The day in Edinburgh was crisp and clear when I stepped over the threshold of the hotel and into the waking solitude of a weekend morning. The city about me still dozed, with but a few shops open.
I stopped into a small cafe and ordered a bacon butty (sandwich), eating it while sipping at a cappuccino. While there, a group of three men in their mid twenties came in, looking a bit as though they were still recovering from the night before – or perhaps finishing up the night before. They ordered their own sandwiches, and left.
I stayed there only long enough to finish my meal and then returned to the hotel.
The hotel, incidentally, is called “Surgeons Quarter” because this is where the University of Edinburgh surgeons used to live. I think visiting professors still stay there.
In the room above, I gathered my things, including my 4 bottles of Scotch and a legal pad I used to take notes last night, when I met with a student via Zoom to write her letter. All was in order and I was on my way.
I climbed the hill and crossed the Royal Mile, navigating the curved streets we see so often in cities built and rebuilt upon themselves again and again.
And then I descended down into Edinburgh Waverley Station where I boarded the train for my 6 hour ride back to London.
The ride was uneventful, and the shepherdess chicken was decent. The trip southward took longer than the trip up, because the route was slightly different. All of that gave me time to write a great letter.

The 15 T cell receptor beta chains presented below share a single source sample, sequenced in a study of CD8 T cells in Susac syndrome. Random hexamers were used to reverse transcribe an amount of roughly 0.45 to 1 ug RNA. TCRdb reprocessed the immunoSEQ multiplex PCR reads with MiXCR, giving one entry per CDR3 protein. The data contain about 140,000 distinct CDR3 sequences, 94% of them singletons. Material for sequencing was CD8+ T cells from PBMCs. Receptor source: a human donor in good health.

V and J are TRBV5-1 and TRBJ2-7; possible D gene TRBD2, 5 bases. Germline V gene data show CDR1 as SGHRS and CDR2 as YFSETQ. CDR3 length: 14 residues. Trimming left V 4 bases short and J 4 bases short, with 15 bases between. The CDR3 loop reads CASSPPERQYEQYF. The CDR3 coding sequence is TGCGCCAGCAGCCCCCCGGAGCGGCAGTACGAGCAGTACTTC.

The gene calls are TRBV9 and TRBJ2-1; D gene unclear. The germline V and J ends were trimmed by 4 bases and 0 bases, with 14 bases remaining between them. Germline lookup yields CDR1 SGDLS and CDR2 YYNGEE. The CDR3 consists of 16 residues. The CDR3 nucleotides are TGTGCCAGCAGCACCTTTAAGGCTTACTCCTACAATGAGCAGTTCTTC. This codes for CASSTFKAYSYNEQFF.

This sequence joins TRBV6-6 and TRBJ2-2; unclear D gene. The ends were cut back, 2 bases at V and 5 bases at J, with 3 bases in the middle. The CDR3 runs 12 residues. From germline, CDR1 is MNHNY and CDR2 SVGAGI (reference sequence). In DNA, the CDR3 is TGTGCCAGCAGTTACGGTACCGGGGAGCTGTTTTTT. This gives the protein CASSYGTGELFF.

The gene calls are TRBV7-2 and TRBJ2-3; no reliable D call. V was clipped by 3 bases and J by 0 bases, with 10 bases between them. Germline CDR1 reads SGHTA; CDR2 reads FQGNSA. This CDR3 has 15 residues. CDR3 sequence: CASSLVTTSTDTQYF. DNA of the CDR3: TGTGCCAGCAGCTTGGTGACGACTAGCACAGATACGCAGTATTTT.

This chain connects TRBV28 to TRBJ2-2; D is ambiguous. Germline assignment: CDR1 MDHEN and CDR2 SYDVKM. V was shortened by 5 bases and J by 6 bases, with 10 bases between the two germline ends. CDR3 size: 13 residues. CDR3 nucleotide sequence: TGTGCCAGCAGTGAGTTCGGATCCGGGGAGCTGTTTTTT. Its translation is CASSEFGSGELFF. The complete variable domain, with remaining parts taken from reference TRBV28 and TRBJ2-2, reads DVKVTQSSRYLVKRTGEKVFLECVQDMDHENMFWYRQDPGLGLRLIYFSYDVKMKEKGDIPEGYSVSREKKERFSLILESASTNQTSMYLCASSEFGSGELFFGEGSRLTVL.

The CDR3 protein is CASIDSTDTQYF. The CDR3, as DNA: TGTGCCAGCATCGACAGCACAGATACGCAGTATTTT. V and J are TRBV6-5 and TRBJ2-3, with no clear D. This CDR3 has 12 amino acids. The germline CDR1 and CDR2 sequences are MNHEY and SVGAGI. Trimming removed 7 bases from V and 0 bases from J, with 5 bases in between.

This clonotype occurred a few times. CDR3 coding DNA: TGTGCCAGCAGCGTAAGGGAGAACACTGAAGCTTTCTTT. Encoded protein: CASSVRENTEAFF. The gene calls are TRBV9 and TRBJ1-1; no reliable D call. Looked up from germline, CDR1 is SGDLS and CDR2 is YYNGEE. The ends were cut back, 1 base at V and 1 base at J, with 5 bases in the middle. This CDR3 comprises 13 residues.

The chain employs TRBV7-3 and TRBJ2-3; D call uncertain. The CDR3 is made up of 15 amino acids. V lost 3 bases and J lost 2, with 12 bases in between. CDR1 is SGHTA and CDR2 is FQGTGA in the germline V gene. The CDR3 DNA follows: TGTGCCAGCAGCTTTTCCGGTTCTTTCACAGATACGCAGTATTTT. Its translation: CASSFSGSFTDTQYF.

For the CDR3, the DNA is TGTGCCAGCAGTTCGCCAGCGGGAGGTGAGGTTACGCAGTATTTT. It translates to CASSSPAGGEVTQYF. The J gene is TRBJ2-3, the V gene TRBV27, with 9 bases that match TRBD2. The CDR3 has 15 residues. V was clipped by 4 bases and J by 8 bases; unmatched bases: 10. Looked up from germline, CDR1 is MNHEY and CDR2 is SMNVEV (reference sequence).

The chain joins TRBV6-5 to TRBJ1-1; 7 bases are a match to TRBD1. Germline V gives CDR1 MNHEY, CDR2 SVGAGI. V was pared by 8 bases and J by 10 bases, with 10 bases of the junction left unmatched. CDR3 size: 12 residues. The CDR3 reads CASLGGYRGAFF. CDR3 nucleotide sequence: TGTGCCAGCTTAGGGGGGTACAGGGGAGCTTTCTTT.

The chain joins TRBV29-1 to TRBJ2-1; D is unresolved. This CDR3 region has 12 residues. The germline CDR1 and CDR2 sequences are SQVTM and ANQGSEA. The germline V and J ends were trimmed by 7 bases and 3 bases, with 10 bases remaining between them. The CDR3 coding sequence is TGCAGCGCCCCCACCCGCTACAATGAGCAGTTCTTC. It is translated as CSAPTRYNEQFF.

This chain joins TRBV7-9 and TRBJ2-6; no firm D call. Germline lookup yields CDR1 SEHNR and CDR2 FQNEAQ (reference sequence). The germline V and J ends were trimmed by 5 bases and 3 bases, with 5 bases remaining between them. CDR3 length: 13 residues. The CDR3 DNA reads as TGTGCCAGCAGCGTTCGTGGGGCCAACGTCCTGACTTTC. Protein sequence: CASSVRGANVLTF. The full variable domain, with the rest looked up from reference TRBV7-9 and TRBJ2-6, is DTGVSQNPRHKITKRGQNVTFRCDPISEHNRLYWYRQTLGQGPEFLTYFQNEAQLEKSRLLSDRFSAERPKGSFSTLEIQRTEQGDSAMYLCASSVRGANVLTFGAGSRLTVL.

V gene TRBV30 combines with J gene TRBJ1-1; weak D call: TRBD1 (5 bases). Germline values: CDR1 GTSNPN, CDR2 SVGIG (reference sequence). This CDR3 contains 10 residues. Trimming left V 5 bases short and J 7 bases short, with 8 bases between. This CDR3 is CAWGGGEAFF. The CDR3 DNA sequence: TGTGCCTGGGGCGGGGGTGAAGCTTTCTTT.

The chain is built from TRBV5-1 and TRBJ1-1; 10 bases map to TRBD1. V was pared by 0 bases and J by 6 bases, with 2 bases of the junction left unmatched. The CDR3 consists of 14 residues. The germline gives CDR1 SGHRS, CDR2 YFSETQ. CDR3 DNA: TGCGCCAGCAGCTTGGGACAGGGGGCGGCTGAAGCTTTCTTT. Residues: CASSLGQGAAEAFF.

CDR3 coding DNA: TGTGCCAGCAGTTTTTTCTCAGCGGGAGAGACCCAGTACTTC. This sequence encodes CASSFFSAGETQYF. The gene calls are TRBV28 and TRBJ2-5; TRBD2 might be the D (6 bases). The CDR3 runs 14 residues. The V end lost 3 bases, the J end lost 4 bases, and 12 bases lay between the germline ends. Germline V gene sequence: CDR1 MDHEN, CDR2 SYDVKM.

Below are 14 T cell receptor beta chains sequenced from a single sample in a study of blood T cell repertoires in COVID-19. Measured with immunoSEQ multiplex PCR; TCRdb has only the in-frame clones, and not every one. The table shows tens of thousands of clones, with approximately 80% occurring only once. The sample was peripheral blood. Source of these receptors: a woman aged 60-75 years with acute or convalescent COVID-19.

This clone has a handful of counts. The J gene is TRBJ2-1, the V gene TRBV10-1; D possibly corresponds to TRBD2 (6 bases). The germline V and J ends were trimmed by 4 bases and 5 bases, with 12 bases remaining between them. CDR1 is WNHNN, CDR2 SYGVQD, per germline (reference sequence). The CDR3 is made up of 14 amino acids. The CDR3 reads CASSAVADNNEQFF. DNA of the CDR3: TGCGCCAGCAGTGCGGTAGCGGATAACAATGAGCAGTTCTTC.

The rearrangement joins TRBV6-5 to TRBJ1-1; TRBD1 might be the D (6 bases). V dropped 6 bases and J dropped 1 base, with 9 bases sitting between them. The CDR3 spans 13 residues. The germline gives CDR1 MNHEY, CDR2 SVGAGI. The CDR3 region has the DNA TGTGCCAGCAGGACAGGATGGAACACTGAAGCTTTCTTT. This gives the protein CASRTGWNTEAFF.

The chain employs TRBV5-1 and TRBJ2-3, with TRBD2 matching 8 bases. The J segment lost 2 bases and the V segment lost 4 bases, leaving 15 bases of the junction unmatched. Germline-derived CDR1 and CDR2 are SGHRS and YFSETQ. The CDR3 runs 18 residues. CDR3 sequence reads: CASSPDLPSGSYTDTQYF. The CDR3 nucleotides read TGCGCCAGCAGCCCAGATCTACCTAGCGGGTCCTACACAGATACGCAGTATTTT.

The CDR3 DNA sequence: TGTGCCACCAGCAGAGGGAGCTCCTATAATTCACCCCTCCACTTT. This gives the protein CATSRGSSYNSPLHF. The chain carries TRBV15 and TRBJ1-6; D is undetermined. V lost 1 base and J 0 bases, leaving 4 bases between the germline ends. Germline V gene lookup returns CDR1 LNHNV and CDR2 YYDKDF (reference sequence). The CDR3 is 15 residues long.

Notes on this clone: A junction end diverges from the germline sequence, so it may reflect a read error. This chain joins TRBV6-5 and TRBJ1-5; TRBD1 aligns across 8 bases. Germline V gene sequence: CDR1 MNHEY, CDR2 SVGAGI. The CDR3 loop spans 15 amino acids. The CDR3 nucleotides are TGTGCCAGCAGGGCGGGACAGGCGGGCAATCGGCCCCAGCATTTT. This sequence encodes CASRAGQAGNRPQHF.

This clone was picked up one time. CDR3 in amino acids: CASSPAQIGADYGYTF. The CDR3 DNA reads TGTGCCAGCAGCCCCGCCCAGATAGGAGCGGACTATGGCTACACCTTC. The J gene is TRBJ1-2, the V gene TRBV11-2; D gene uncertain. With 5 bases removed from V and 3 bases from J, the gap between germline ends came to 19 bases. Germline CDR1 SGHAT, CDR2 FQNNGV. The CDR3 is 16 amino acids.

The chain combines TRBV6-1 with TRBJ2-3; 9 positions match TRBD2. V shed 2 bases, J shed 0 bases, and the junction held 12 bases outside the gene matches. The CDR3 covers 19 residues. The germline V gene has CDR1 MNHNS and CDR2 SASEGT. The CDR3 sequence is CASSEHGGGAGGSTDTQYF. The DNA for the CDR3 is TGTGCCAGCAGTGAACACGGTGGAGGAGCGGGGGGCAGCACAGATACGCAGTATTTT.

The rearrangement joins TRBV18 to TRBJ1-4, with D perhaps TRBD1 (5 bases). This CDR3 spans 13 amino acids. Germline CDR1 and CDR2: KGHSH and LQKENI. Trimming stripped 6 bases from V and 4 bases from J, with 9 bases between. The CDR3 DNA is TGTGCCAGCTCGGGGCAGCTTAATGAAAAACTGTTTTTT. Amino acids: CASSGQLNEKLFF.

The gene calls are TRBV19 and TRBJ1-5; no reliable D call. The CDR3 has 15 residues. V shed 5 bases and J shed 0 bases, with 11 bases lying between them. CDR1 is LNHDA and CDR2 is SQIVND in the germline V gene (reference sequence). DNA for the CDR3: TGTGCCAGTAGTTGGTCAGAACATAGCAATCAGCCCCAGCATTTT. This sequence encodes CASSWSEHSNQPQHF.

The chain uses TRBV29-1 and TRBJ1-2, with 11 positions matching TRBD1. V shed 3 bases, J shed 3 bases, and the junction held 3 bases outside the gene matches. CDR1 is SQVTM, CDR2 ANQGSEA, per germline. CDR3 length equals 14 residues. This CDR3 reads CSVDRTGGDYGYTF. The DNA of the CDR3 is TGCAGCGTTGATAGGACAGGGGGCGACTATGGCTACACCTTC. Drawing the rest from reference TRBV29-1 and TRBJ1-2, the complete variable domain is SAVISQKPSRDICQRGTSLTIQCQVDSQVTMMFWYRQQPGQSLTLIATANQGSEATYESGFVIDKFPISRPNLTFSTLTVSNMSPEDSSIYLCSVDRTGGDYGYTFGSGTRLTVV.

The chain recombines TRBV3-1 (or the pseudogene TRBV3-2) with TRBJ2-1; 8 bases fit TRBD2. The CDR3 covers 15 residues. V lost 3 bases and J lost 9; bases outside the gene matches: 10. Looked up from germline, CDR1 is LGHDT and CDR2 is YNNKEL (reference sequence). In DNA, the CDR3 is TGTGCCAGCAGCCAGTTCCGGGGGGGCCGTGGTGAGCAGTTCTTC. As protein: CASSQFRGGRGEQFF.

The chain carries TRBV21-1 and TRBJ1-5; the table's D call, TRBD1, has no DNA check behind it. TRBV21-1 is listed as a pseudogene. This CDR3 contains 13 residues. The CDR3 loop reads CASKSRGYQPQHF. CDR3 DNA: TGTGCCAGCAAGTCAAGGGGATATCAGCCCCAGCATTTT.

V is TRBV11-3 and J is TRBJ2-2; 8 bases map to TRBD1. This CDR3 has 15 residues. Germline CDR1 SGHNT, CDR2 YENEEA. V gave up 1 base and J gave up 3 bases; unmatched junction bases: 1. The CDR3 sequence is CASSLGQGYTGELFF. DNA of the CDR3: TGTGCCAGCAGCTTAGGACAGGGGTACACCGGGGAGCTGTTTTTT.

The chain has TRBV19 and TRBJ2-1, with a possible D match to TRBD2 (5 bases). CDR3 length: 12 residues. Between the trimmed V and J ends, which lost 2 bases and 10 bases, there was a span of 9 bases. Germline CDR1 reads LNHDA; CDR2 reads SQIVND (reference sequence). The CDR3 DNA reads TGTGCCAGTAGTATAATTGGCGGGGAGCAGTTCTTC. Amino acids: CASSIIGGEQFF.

Eventually I reached Kings Cross again and took the tube to the hotel where I was spending the night. The hotel is well outside the tourist center, in the Docklands but I had a certificate for a free night, and this seemed a good use.
When I say outside the tourist center, I mean it. There was nothing nearby that I wanted to see. I wasn’t expecting the most exciting place in the world, but looking online I had thought there might be something to see. I was wrong. I tried to walk a bit, but the boredom was debilitating. And I had things to take care of, so heading back to central London wasn’t an option. The only thing left was dinner, in a nearby pub where they were hosting an “open mic night.”
With that I returned to my room and took in the view. In front of me lay one final meeting with a student and then a letter to write on the plane. Tomorrow this trip comes to a close and I go home.
But worry not, my friends. Butterblogger will return.
Until then: With love,